The vaccine also utilizes a special combination of ingredients, or adjuvants, that enhance an immune response, which the researchers developed to stimulate protective T-cells in the lungs. These adjuvants spur T-cells to form into different subtypes — in the case of the experimental influenza vaccine, memory helper T-cells and killer T-cells. By doing so, the vaccine leverages multiple modes of resistance.

Killer T-cells hunt down and kill influenza virus-infected cells. Helper T-cells assist killer T-cells and produce molecules to promote influenza control. In lab studies, the group found that both T-cell forms were needed to protect against flu.

Researchers demonstrated in a mouse model of influenza that the vaccine provides long-term immunity — at least 400 days following vaccination — from multiple influenza strains. They will next test the vaccine in ferrets and nonhuman primates, two animal models of influenza research more biologically similar to human disease and transmission.

The vaccine’s combination of adjuvants makes it adaptable to other pathogens and”expands the uterus” for vaccine research, notes Suresh. He and his team have devised ways to plan immunity to target multiple respiratory viruses.

The researchers believe the exact same vaccine technology can applied against SARS-CoV-2, the coronavirus which causes COVID-19. “Based on the COVID-19 immunology, we know this vaccine strategy would most likely work,” says Suresh.

The team is currently developing an experimental vaccine against COVID-19 and conducting laboratory tests to measure its efficacy in mice and mice, animal models for COVID-19. Initial unpublished studies in mice show that the vaccine stimulates strong T-cell immunity against COVID-19 in the lungs.\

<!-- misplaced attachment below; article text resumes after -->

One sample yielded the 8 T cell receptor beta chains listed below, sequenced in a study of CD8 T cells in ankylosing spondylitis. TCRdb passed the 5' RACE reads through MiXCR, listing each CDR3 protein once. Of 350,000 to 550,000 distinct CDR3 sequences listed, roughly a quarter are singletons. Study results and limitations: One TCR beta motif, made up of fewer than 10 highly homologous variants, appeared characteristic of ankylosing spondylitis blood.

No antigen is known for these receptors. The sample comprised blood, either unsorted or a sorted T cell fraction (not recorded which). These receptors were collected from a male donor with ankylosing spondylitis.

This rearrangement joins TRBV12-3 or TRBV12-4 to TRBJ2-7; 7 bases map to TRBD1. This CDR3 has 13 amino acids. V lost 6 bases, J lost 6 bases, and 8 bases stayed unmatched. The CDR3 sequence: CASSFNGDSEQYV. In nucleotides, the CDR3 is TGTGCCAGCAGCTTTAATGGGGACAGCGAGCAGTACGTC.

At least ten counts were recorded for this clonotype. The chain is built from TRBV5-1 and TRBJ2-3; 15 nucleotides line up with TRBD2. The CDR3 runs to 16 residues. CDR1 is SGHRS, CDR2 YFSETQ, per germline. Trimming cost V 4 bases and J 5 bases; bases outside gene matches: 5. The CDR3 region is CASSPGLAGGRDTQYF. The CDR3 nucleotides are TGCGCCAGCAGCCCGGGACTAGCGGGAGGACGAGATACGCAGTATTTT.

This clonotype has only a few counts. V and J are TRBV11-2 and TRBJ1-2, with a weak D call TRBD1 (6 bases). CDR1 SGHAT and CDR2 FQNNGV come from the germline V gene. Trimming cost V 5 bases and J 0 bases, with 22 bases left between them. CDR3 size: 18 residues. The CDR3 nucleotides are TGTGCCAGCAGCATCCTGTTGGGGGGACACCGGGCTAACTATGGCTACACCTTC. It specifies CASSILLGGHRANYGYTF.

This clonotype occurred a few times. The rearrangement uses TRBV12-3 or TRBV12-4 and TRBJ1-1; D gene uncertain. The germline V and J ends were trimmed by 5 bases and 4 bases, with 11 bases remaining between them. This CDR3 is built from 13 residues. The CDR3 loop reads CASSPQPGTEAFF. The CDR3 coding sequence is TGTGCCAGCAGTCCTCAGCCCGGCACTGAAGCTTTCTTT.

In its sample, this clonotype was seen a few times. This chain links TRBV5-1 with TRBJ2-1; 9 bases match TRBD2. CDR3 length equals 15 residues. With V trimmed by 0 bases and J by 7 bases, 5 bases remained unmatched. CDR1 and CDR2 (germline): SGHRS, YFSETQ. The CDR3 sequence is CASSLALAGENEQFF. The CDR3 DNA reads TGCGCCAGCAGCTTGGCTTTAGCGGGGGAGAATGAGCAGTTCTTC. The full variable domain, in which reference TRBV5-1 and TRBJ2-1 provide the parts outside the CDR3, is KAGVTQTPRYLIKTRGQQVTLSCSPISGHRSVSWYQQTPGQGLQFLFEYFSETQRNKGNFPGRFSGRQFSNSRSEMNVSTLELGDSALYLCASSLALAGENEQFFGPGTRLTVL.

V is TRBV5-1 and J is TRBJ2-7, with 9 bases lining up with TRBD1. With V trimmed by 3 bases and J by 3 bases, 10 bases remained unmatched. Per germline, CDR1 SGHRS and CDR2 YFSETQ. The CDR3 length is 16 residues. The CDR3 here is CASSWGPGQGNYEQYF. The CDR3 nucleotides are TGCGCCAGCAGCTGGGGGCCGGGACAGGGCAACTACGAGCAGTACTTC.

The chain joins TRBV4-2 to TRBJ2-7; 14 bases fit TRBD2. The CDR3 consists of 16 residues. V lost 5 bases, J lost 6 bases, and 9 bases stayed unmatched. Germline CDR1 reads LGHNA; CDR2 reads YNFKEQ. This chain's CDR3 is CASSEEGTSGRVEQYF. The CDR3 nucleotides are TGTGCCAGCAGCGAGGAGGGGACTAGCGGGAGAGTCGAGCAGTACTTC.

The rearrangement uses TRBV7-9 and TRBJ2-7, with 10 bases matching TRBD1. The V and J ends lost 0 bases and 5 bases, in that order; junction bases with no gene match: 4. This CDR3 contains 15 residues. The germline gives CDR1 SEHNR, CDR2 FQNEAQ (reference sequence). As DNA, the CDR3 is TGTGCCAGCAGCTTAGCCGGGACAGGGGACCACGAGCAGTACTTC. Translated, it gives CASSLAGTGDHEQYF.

“We didn’t previously know how to elicit these tissue-resident memory cells with a safe protein vaccine, but we now have a strategy to stimulate them in the lungs that will protect against influenza. As soon as a cell gets infected, these memory cells will kill the infected cells and the infection will be stopped in its tracks before it goes further.”Marulasiddappa Suresh, Professor of Immunology, School of Veterinary Medicine”

Together with its adaptability, this vaccine strategy may harbor important security benefits. For instance, the measles, mumps and chickenpox vaccines administered globally are live, replicating vaccines — basically benign versions of the pathogenic organism. These live vaccines stimulate strong, almost lifelong immunity. However, they can not typically be given to pregnant or immunocompromised individuals due to health risks.

In the event of the UW-Madison team’s vaccine, since it is a protein vaccine rather than a live vaccine, it should be safe for delivery to individuals that are pregnant or immunocompromised — an advantage in delivering protection to a larger patient population.

“Previously, we didn’t know how to induce T-cell immunity in the lung with no live viruses,” says Suresh. “If we cleverly use a combination adjuvant, which we have developed, you can induce T-cell immunity that should remain in the lungs and protect longer.”

Journal reference:

Marinaik, C.B., et al. (2020) Programming Multifaceted Pulmonary T Cell Immunity by Combination Adjuvants. Cell Reports Medicine.